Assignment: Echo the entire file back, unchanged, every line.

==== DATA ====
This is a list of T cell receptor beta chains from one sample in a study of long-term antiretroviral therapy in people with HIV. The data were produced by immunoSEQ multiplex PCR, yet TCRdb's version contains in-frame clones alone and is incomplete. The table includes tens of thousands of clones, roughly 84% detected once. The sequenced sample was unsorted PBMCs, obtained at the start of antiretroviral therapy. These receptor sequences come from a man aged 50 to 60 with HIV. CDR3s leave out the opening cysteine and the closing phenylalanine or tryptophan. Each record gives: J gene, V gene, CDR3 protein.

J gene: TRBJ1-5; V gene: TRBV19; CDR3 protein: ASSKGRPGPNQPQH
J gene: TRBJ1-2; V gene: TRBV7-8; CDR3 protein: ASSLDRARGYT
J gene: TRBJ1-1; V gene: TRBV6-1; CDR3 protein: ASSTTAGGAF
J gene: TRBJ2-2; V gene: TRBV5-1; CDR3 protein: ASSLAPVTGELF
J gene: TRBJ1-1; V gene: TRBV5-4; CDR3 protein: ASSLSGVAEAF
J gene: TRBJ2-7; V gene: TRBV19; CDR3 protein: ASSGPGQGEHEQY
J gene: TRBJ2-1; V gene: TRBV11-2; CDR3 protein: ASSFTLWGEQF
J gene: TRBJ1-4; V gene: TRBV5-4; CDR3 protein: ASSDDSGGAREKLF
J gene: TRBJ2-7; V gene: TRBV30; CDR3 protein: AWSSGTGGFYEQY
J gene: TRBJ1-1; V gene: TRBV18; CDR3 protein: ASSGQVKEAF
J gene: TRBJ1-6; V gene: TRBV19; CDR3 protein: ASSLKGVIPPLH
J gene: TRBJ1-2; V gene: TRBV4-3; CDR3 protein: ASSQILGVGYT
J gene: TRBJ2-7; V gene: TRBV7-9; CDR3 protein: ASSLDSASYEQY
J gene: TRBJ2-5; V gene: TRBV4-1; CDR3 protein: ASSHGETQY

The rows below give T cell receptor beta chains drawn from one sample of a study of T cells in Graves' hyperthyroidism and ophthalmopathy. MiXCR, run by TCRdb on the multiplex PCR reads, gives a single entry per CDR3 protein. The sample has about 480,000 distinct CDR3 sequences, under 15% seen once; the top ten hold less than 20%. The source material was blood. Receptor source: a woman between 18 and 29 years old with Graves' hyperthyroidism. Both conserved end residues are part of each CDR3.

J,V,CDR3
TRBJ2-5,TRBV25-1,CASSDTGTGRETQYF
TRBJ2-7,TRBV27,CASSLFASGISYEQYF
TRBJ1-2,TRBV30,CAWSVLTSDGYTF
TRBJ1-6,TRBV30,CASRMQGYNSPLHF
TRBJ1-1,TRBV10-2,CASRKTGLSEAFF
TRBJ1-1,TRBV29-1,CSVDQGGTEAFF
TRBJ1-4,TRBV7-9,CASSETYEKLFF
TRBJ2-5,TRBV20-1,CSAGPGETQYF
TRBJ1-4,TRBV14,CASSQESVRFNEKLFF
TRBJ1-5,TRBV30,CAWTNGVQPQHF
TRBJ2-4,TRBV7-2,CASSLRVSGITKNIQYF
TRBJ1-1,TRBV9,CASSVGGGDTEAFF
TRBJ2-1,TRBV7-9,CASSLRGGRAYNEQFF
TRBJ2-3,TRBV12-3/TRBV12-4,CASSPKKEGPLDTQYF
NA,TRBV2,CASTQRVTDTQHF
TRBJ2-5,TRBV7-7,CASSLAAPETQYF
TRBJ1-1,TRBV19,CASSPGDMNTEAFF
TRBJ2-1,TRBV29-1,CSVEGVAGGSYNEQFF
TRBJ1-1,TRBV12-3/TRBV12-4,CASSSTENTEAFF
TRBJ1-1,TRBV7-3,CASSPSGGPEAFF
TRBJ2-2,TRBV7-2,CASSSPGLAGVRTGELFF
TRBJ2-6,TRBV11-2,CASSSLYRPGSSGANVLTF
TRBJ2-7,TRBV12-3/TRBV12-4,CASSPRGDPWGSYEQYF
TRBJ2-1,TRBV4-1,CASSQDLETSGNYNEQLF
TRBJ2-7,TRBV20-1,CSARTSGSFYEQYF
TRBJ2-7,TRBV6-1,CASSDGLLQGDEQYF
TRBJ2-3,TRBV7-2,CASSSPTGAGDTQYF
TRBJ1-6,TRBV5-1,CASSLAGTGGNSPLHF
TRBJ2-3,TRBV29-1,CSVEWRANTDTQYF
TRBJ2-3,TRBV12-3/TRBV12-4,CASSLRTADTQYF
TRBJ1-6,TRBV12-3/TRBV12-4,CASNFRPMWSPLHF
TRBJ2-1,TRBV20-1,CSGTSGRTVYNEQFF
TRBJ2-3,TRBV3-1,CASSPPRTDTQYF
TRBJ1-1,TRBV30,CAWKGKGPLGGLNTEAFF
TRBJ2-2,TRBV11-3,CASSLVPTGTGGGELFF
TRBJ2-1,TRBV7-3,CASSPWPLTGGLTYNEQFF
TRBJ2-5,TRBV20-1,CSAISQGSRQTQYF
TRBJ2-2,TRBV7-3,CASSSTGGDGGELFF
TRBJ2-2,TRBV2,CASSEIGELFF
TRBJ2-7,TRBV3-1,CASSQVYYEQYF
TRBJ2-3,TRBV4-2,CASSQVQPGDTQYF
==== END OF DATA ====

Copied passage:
This is a list of T cell receptor beta chains from one sample in a study of long-term antiretroviral therapy in people with HIV. The data were produced by immunoSEQ multiplex PCR, yet TCRdb's version contains in-frame clones alone and is incomplete. The table includes tens of thousands of clones, roughly 84% detected once. The sequenced sample was unsorted PBMCs, obtained at the start of antiretroviral therapy. These receptor sequences come from a man aged 50 to 60 with HIV. CDR3s leave out the opening cysteine and the closing phenylalanine or tryptophan. Each record gives: J gene, V gene, CDR3 protein.

J gene: TRBJ1-5; V gene: TRBV19; CDR3 protein: ASSKGRPGPNQPQH
J gene: TRBJ1-2; V gene: TRBV7-8; CDR3 protein: ASSLDRARGYT
J gene: TRBJ1-1; V gene: TRBV6-1; CDR3 protein: ASSTTAGGAF
J gene: TRBJ2-2; V gene: TRBV5-1; CDR3 protein: ASSLAPVTGELF
J gene: TRBJ1-1; V gene: TRBV5-4; CDR3 protein: ASSLSGVAEAF
J gene: TRBJ2-7; V gene: TRBV19; CDR3 protein: ASSGPGQGEHEQY
J gene: TRBJ2-1; V gene: TRBV11-2; CDR3 protein: ASSFTLWGEQF
J gene: TRBJ1-4; V gene: TRBV5-4; CDR3 protein: ASSDDSGGAREKLF
J gene: TRBJ2-7; V gene: TRBV30; CDR3 protein: AWSSGTGGFYEQY
J gene: TRBJ1-1; V gene: TRBV18; CDR3 protein: ASSGQVKEAF
J gene: TRBJ1-6; V gene: TRBV19; CDR3 protein: ASSLKGVIPPLH
J gene: TRBJ1-2; V gene: TRBV4-3; CDR3 protein: ASSQILGVGYT
J gene: TRBJ2-7; V gene: TRBV7-9; CDR3 protein: ASSLDSASYEQY
J gene: TRBJ2-5; V gene: TRBV4-1; CDR3 protein: ASSHGETQY

The rows below give T cell receptor beta chains drawn from one sample of a study of T cells in Graves' hyperthyroidism and ophthalmopathy. MiXCR, run by TCRdb on the multiplex PCR reads, gives a single entry per CDR3 protein. The sample has about 480,000 distinct CDR3 sequences, under 15% seen once; the top ten hold less than 20%. The source material was blood. Receptor source: a woman between 18 and 29 years old with Graves' hyperthyroidism. Both conserved end residues are part of each CDR3.

J,V,CDR3
TRBJ2-5,TRBV25-1,CASSDTGTGRETQYF
TRBJ2-7,TRBV27,CASSLFASGISYEQYF
TRBJ1-2,TRBV30,CAWSVLTSDGYTF
TRBJ1-6,TRBV30,CASRMQGYNSPLHF
TRBJ1-1,TRBV10-2,CASRKTGLSEAFF
TRBJ1-1,TRBV29-1,CSVDQGGTEAFF
TRBJ1-4,TRBV7-9,CASSETYEKLFF
TRBJ2-5,TRBV20-1,CSAGPGETQYF
TRBJ1-4,TRBV14,CASSQESVRFNEKLFF
TRBJ1-5,TRBV30,CAWTNGVQPQHF
TRBJ2-4,TRBV7-2,CASSLRVSGITKNIQYF
TRBJ1-1,TRBV9,CASSVGGGDTEAFF
TRBJ2-1,TRBV7-9,CASSLRGGRAYNEQFF
TRBJ2-3,TRBV12-3/TRBV12-4,CASSPKKEGPLDTQYF
NA,TRBV2,CASTQRVTDTQHF
TRBJ2-5,TRBV7-7,CASSLAAPETQYF
TRBJ1-1,TRBV19,CASSPGDMNTEAFF
TRBJ2-1,TRBV29-1,CSVEGVAGGSYNEQFF
TRBJ1-1,TRBV12-3/TRBV12-4,CASSSTENTEAFF
TRBJ1-1,TRBV7-3,CASSPSGGPEAFF
TRBJ2-2,TRBV7-2,CASSSPGLAGVRTGELFF
TRBJ2-6,TRBV11-2,CASSSLYRPGSSGANVLTF
TRBJ2-7,TRBV12-3/TRBV12-4,CASSPRGDPWGSYEQYF
TRBJ2-1,TRBV4-1,CASSQDLETSGNYNEQLF
TRBJ2-7,TRBV20-1,CSARTSGSFYEQYF
TRBJ2-7,TRBV6-1,CASSDGLLQGDEQYF
TRBJ2-3,TRBV7-2,CASSSPTGAGDTQYF
TRBJ1-6,TRBV5-1,CASSLAGTGGNSPLHF
TRBJ2-3,TRBV29-1,CSVEWRANTDTQYF
TRBJ2-3,TRBV12-3/TRBV12-4,CASSLRTADTQYF
TRBJ1-6,TRBV12-3/TRBV12-4,CASNFRPMWSPLHF
TRBJ2-1,TRBV20-1,CSGTSGRTVYNEQFF
TRBJ2-3,TRBV3-1,CASSPPRTDTQYF
TRBJ1-1,TRBV30,CAWKGKGPLGGLNTEAFF
TRBJ2-2,TRBV11-3,CASSLVPTGTGGGELFF
TRBJ2-1,TRBV7-3,CASSPWPLTGGLTYNEQFF
TRBJ2-5,TRBV20-1,CSAISQGSRQTQYF
TRBJ2-2,TRBV7-3,CASSSTGGDGGELFF
TRBJ2-2,TRBV2,CASSEIGELFF
TRBJ2-7,TRBV3-1,CASSQVYYEQYF
TRBJ2-3,TRBV4-2,CASSQVQPGDTQYF